get { return typeof (OracleDataClientBatchingBatcherFactory); }
          }
    
          #endregion
          }
        }

    We have created the class mentioned above to implement interaction with Oracle 11g server. This class is a descendant of the ReflectionBaseDriver base class. We’ve defined an assembly name in the class constructor and overridden some methods. This approach is the simplest and the most useful for provider implementation.

  5. Add the qualifyAssembly node to the assemblyBinding section, which is within the runtime section. It describes the Devart assembly.
      <runtime>
        <assemblyBinding xmlns="urn:schemas-microsoft-com:asm.v1">
          <qualifyAssembly partialName="Devart.Data.Oracle" fullName="Devart.Data.Oracle,Version=7.5.179.0, Culture=neutral, PublicKeyToken=09af7300eec23701"/>
        </assemblyBinding>
      </runtime>

    Go to GAC (%Windir%assembly) and find the Devart.Data.Oracle assembly. Right click on it and select Properties. This is how you can receive PublicKeyToken. Substitute values of Version and PublicKeyToken with the values from your GAC.

  6. Create an hbm file which describes mapping rules for your application. To do this right-click your project in Solution Explorer and choose Add New Item. Add a new xml file and name it “Cat.hbm.xml”.For example, we have a Category table in our database. It consists of two columns – ID and Name. You can see an example of a mappling file below
    <?xml version="1.0" encoding="utf-8" ?>
    <hibernate-mapping xmlns="urn:nhibernate-mapping-2.2"
        namespace="QuickStart" assembly="QuickStart">
      <class name="Category" table="Category">
        <id name="ID">
          <column name="ID" sql-type="int" not-null="true"/>
        </id>
        <property name="Name">
          <column name="Name" length="16" not-null="true" />
        </property>
      </class>
    </hibernate-mapping>

    Mark this file as Embedded Resource in its Build Action property.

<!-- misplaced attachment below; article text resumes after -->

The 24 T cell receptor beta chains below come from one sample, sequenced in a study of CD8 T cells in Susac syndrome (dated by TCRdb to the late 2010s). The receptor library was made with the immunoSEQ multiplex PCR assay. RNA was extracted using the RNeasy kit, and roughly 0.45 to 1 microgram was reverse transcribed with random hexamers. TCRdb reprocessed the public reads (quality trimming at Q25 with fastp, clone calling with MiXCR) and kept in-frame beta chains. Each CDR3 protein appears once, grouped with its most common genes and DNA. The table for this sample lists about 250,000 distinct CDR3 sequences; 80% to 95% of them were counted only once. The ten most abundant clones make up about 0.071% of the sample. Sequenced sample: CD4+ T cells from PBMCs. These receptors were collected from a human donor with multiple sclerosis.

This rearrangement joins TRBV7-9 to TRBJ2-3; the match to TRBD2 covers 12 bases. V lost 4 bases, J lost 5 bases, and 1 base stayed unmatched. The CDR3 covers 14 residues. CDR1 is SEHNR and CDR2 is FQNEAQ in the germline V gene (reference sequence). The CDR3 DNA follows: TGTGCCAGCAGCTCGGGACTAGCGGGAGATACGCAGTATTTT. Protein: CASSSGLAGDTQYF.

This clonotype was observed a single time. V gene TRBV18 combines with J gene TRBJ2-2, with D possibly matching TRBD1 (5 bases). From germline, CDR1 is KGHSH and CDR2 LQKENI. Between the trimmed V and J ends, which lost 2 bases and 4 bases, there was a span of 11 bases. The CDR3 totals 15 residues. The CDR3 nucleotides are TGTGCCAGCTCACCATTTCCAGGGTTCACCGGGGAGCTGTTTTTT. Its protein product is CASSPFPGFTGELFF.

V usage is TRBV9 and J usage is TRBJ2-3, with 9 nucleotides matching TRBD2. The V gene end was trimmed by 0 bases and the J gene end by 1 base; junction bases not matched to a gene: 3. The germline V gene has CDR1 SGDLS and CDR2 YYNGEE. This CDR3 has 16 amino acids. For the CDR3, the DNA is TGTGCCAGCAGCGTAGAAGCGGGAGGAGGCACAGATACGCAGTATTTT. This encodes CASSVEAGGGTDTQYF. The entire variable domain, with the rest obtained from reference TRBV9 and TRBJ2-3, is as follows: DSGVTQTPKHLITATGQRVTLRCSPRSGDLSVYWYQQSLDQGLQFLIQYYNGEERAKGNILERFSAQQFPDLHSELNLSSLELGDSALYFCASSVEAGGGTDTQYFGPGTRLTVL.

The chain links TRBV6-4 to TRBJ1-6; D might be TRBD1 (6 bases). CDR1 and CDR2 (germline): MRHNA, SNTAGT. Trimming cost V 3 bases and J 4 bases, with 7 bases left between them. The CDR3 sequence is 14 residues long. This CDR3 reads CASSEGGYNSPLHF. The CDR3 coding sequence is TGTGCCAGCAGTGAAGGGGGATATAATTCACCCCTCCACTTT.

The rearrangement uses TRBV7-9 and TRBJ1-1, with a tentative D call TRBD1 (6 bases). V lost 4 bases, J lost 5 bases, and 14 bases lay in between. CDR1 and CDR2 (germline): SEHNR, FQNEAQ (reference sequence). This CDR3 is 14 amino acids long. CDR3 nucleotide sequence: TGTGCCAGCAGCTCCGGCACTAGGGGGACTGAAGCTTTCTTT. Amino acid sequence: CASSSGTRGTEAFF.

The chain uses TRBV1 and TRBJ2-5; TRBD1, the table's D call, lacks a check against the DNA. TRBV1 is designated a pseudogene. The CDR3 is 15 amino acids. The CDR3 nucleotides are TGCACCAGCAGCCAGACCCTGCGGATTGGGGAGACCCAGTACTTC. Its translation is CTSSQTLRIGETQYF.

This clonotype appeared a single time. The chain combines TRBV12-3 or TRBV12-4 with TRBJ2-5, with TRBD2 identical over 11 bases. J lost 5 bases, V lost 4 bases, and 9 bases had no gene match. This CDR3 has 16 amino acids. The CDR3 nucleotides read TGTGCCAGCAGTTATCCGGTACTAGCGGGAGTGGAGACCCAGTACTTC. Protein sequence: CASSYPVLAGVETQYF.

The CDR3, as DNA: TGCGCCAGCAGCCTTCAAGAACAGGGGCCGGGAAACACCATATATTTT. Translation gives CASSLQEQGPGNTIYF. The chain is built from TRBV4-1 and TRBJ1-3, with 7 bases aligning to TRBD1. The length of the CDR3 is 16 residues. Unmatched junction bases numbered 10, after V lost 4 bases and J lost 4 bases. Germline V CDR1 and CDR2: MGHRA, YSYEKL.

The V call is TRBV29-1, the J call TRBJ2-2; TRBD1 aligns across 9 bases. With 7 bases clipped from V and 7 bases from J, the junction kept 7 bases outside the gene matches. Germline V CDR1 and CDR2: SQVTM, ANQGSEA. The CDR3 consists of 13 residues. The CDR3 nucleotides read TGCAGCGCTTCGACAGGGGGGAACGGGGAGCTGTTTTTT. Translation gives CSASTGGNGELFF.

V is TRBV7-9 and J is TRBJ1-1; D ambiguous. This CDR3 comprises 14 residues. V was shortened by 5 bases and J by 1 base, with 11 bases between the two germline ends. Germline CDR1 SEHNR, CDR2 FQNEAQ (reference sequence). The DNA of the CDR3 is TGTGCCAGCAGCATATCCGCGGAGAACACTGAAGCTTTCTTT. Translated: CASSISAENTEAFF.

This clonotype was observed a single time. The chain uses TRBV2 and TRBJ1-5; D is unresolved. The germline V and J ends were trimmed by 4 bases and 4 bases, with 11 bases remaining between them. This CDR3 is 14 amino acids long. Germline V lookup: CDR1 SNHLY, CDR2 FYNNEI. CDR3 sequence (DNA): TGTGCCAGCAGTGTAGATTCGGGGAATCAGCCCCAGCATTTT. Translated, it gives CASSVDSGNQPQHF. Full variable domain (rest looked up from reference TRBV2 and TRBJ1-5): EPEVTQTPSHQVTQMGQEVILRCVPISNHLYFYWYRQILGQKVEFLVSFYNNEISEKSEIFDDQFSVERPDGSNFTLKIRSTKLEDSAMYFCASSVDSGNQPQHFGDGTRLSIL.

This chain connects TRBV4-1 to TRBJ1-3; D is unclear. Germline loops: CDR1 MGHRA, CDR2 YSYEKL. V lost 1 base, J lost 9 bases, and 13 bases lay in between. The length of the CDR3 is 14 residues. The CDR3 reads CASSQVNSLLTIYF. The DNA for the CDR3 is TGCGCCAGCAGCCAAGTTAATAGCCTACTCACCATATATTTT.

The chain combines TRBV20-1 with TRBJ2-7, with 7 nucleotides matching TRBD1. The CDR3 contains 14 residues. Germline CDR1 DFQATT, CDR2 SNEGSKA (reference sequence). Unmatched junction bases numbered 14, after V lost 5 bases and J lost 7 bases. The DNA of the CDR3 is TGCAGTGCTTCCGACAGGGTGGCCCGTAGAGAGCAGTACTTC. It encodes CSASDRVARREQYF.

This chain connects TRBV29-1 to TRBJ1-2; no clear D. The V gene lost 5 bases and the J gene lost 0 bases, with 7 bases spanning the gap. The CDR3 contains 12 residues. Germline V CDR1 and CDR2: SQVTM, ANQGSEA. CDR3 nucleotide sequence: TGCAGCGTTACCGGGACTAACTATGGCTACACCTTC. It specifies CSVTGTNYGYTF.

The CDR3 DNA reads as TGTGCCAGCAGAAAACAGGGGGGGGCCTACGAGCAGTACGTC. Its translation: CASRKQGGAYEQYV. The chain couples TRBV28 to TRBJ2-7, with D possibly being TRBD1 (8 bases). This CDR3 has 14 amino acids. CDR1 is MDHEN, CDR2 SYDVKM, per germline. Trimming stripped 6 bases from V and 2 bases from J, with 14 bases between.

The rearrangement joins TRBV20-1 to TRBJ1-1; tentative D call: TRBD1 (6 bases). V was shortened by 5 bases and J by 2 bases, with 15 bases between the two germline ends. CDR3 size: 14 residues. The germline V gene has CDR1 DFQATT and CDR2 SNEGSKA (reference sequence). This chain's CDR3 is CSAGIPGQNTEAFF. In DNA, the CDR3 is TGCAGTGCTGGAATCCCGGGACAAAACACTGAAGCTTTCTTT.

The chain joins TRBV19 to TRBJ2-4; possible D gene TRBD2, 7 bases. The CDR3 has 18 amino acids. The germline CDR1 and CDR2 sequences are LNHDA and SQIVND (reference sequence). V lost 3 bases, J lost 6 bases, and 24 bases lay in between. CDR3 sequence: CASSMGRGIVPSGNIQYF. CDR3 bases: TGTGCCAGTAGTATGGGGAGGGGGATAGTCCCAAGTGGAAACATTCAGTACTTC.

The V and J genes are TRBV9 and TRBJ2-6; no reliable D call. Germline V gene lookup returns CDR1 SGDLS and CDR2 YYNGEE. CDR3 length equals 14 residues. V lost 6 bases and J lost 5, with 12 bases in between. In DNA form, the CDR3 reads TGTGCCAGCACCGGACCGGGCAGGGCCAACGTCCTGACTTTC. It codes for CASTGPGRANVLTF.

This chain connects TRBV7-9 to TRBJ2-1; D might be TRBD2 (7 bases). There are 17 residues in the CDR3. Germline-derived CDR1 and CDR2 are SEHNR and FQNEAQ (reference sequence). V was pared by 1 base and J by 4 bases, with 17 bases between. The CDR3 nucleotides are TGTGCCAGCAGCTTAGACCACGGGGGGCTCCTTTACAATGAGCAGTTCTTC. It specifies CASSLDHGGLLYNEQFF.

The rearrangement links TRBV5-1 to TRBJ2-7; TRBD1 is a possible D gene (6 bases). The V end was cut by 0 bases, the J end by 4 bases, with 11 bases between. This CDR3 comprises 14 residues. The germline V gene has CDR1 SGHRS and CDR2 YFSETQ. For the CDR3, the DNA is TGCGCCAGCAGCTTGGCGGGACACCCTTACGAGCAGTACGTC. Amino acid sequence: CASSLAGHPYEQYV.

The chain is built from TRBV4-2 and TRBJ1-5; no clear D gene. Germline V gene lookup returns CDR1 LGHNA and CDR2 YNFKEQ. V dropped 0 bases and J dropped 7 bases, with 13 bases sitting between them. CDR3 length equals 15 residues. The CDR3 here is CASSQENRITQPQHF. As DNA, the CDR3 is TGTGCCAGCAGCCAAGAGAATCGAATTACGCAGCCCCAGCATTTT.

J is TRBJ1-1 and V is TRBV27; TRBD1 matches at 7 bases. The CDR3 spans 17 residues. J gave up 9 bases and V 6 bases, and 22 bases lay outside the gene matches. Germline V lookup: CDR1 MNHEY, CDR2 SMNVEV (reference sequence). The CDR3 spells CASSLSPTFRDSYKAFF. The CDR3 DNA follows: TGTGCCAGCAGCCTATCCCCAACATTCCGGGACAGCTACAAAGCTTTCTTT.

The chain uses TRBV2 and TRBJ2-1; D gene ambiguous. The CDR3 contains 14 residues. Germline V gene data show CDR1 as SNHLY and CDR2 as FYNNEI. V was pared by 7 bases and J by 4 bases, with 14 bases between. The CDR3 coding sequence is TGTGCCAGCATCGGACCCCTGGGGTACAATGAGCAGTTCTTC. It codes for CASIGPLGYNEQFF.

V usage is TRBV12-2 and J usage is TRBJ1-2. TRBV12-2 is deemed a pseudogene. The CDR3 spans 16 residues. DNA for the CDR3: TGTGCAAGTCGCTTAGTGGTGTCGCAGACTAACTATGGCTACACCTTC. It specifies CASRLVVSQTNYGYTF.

7. Create a Category class corresponding to the Category table in the database. It is shown below:
    using System;
    using System.Collections.Generic;
    using System.Linq;
    using System.Web;
    
    namespace QuickStart
    {
        public class Category
        {
            private int id;
            private string name;
    
            public virtual int ID
            {
                get { return id; }
                set { id = value; }
            }
    
            public virtual string Name
            {
                get { return name; }
                set { name = value; }
            }
    
            public Category()
            {
            }
    
            public Category(int catid, string catname)
            {
                id = catid;
                name = catname;
            }
        }
    }

Now you can use NHibernate to work with your datasource. Create an NHibernateUtils class with the GetCurrentSession method in your application. It is used to create a session. The code of this method is shown below:

using System;
using System.Collections.Generic;
using System.Linq;
using System.Web;
using NHibernate;
using NHibernate.Cfg;

public class NHibernateUtils
{
      private const string CurrentSessionKey = "nhibernate.current_session";
      private static readonly ISessionFactory sessionFactory
      = new Configuration().Configure().BuildSessionFactory();

      public static ISession GetCurrentSession()
      {
          HttpContext context = HttpContext.Current;
          ISession currentSession = context.Items[CurrentSessionKey] as ISession;

          if (currentSession == null)
          {
              currentSession = sessionFactory.OpenSession();
              context.Items[CurrentSessionKey] = currentSession;
          }

          return currentSession;
      }
}

Use the following code to add records to the Category table:

//Create a session object
ISession session = NHibernateUtils.GetCurrentSession();

//Create transaction object
using (ITransaction tx = session.BeginTransaction())
{
   //Create first record
   Category catMag = new Category();
   catMag.Name = "Magazines";
   catMag.ID = 10;

   session.Save(catMag);

   //Create second record
   Category catBooks = new Category();
   catBooks.Name = "Books";
   catBooks.ID = 20;

   session.Save(catBooks);

   //Commit transaction
   tx.Commit();
}

The Category table contains two records – “Books” and “Magazines”. Use the following code to extract data from this table:

     IQuery query = session.CreateQuery("from Category i");